Widow of Rus­sian writer Isaac Ba­bel wrote a mem­oir of his fi­nal years

Los Angeles Times - - Obituaries - Va­lerie J. Nel­son va­lerie.nel­son@latimes.com

An­ton­ina Pirozhkova, who was the com­mon-law widow of Rus­sian lit­er­ary gi­ant Isaac Ba­bel and wrote a well-re­ceived mem­oir that pro­vided a rare glimpse of the per­se­cuted writer’s fi­nal years in the 1930s, has died. She was 101.

Pirozhkova died Sept. 12 of nat­u­ral causes at her home in Sara­sota, Fla., said her grand­son, An­drei Malaev-Ba­bel.

Un­til her book, “At His Side: The Last Years of Isaac Ba­bel,” was pub­lished in English in 1996, he was per­haps more fa­mous for how he died than how he had lived. Ar­rested by the Rus­sian se­cret po­lice dur­ing one of Josef Stalin’s cam­paigns of ter­ror against in­tel­lec­tu­als, Ba­bel was ex­e­cuted in 1940. He was 45.

Be­fore the Jewish writer was im­pris­oned, he had the good for­tune to spend his last seven years with Pirozhkova, whose “ac­count of Ba­bel’s ar­rest and dis­ap­pear­ance is so mov­ing be­cause she first makes Ba­bel so fan­tas­ti­cally alive,” Richard Lourie wrote in 1996 in the New York Times.

The “ten­der mem­oir” brought him to life “as we could not oth­er­wise have known him: as a jokester, a mimic, a man of bound­less cu­rios­ity,” New York’s Buf­falo News said in 1996.

“The anguish of loss never leaves me,” Pirozhkova wrote near the end of the mem­oir, which re­counts how the cou­ple sat hold­ing hands while of­fi­cers ran­sacked their home search­ing for his pa­pers.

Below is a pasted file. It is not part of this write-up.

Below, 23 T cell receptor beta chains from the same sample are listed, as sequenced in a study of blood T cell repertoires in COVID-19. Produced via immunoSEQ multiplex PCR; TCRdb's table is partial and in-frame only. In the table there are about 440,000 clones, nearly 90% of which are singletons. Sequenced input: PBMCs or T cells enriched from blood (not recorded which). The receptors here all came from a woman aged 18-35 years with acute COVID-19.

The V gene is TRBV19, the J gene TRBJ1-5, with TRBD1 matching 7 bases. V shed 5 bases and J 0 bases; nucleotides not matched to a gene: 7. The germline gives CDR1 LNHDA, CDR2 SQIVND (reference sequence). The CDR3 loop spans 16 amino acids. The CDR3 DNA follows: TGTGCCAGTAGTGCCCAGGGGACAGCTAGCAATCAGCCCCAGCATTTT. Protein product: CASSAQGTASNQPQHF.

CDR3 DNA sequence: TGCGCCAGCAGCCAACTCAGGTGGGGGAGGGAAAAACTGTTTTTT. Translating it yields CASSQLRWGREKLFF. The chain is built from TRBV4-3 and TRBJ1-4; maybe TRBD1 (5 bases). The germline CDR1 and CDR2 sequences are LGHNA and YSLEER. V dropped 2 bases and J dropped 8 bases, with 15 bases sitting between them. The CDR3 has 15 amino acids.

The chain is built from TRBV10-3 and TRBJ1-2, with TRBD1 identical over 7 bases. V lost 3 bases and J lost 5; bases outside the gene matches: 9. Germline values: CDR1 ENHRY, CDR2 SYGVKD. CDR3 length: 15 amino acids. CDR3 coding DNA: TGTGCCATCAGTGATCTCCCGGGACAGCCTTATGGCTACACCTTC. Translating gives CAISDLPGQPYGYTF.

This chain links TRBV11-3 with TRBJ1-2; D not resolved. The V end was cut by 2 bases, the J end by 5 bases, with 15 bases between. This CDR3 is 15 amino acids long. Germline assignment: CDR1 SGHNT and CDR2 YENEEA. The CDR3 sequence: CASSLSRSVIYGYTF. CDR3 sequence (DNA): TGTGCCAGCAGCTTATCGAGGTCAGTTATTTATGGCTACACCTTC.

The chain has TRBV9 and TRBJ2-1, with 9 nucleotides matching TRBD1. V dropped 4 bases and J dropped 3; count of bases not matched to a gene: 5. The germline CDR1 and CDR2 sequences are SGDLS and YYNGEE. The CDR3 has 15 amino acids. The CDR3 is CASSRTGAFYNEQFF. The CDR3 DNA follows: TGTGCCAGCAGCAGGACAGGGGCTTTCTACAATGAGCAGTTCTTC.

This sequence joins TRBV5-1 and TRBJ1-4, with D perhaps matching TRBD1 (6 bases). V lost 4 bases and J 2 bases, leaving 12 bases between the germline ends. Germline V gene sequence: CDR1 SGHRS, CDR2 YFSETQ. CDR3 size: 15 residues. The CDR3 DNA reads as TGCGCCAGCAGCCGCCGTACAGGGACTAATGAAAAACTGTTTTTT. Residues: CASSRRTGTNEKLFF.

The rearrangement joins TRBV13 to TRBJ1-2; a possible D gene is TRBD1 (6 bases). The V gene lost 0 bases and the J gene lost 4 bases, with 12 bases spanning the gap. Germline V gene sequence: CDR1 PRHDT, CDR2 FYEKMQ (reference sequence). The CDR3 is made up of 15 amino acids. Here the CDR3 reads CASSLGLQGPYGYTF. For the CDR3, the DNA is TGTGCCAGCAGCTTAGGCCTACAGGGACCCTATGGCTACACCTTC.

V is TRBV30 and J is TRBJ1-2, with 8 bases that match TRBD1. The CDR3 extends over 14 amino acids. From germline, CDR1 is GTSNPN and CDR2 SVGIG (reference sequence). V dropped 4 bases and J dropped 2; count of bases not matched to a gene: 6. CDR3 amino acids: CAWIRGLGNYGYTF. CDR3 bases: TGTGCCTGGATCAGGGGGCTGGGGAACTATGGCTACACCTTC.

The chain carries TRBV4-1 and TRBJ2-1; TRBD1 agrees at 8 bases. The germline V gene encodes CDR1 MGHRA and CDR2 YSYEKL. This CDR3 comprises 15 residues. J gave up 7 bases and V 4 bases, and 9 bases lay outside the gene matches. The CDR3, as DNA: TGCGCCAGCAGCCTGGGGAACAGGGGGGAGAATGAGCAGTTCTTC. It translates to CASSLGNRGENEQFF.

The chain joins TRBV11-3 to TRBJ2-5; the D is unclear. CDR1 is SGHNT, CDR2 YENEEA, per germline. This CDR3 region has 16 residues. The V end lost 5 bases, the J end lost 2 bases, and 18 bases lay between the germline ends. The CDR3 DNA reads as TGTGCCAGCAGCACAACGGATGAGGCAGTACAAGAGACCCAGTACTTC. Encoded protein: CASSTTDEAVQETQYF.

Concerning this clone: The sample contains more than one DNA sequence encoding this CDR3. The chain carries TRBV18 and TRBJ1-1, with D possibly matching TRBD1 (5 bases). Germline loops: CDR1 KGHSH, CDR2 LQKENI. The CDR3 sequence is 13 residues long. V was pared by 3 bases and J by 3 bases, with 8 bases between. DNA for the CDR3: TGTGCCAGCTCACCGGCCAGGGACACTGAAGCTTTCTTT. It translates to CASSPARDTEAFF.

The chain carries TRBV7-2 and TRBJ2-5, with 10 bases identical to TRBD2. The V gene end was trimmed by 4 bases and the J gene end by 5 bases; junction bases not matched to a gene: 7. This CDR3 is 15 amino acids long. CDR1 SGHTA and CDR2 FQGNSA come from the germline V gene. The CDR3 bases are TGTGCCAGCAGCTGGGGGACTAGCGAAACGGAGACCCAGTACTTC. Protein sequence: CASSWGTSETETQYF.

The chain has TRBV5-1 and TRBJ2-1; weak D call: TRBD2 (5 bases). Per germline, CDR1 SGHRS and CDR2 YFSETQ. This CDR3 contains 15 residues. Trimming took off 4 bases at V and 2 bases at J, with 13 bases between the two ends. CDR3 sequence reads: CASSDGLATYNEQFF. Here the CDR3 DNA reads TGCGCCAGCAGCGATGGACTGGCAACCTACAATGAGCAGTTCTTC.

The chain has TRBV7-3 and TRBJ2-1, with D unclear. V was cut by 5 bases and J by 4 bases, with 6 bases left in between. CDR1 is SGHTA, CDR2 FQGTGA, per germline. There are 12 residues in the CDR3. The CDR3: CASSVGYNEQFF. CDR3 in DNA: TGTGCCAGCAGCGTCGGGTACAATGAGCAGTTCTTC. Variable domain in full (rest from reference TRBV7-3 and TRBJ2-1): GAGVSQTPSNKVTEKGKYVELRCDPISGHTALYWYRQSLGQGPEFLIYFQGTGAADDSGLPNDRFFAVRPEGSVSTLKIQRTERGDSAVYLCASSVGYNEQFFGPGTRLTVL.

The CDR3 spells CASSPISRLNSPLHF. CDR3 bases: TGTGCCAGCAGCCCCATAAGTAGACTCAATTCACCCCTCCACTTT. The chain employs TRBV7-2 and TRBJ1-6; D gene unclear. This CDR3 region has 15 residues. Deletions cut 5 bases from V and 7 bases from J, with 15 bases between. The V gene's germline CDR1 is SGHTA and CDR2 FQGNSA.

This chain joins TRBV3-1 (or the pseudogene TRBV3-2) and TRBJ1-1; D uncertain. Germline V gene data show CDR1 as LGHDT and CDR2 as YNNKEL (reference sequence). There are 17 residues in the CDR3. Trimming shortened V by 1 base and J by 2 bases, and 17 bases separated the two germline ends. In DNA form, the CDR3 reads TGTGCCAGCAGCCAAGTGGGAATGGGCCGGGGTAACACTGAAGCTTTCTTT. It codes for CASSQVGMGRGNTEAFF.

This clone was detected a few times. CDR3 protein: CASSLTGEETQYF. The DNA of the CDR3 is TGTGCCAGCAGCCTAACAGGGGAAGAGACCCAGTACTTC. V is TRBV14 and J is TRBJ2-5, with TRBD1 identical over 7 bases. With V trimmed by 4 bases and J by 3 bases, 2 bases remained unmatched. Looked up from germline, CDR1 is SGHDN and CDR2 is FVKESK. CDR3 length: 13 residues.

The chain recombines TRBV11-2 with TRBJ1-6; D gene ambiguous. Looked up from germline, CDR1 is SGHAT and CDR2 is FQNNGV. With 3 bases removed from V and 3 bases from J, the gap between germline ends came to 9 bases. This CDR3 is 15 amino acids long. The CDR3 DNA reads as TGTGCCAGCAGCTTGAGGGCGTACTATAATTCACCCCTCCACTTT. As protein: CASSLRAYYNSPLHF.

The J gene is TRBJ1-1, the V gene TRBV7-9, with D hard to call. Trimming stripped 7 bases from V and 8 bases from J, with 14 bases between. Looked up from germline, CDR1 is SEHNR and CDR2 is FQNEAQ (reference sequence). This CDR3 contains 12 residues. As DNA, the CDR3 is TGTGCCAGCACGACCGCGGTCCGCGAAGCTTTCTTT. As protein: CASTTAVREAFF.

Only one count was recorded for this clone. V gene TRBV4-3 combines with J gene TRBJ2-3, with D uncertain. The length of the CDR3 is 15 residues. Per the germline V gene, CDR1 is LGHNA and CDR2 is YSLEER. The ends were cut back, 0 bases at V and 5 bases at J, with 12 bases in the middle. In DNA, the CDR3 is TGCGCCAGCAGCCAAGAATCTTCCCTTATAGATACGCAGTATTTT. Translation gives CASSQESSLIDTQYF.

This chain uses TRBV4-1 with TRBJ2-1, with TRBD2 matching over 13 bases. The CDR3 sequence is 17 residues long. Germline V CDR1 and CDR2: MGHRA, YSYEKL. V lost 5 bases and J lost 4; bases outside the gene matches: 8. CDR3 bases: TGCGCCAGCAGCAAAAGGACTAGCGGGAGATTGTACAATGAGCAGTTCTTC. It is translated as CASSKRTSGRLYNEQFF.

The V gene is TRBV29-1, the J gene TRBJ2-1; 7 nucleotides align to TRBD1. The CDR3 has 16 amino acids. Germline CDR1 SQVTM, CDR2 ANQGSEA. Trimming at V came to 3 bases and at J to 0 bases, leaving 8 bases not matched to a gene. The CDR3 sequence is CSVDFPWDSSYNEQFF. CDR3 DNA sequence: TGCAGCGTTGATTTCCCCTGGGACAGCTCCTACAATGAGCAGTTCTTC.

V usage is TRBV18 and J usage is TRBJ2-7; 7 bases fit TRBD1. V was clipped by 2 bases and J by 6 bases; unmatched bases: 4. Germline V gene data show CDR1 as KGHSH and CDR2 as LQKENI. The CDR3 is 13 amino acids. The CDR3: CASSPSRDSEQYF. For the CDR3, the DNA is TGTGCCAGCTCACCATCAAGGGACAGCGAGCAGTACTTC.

She never re­mar­ried. Barely men­tioned in the book are her ac­com­plish­ments. A civil en­gi­neer, she helped de­sign Moscow’s pala­tial sub­way sys­tem and worked on in­tim­i­dat­ing projects in the moun­tain­ous Cau­ca­sus re­gion.

At 23, she met the 38year-old Ba­bel, al­ready a fa­mous writer of short sto­ries, at a din­ner party. Ba­bel courted her for two years and they lived to­gether as com­mon-law hus­band and wife for five years, un­til his ar­rest in 1939, her grand­son said.

Ba­bel never di­vorced his first wife, who lived in Paris with their daugh­ter. He also had a son from a long-term re­la­tion­ship with an­other woman in Rus­sia. In 1937, Ba­bel and Pirozhkova had a daugh­ter, Lidiya, who be­came an ar­chi­tect.

Born in a Siberian vil­lage on July 1, 1909, Pirozhkova at­tended what is now Tomsk Polytech­nic Uni­ver­sity. In 1930, she earned a civil en­gi­neer­ing de­gree and worked in that field un­til 1965.

For 15 years af­ter Ba­bel’s ar­rest, she tried to find out what had hap­pened to him. She was of­fi­cially in­formed of his death in 1954, the same year he was pro­nounced “re­ha­bil­i­tated” in the eyes of the Soviet regime.

In the 1980s, Pirozhkova over­saw the pub­li­ca­tion of Ba­bel’s “Diary of 1920” and in 1990 fin­ished edit­ing a two­vol­ume de­fin­i­tive col­lec­tion of his works.

When she felt her hus­band’s rep­u­ta­tion had been prop­erly re­stored, she moved with her daugh­ter to Sil­ver Spring, Md., in 1996 to live with her grand­son. The ex­tended fam­ily re­lo­cated to Florida in 2005. Shortly be­fore Pirozhkova died, she com­pleted a mem­oir about her life that her grand­son said he plans to get pub­lished.

In her late 80s, she had once shared her “rules” for a long and happy life. They in­cluded eat­ing less and hav­ing “good char­ac­ter.”

In ad­di­tion to her daugh­ter and grand­son, Pirozhkova is sur­vived by a great­grand­son.


Pirozhkova’s book, “At His Side: The Last Years of Isaac Ba­bel,” was pub­lished in English in 1996.

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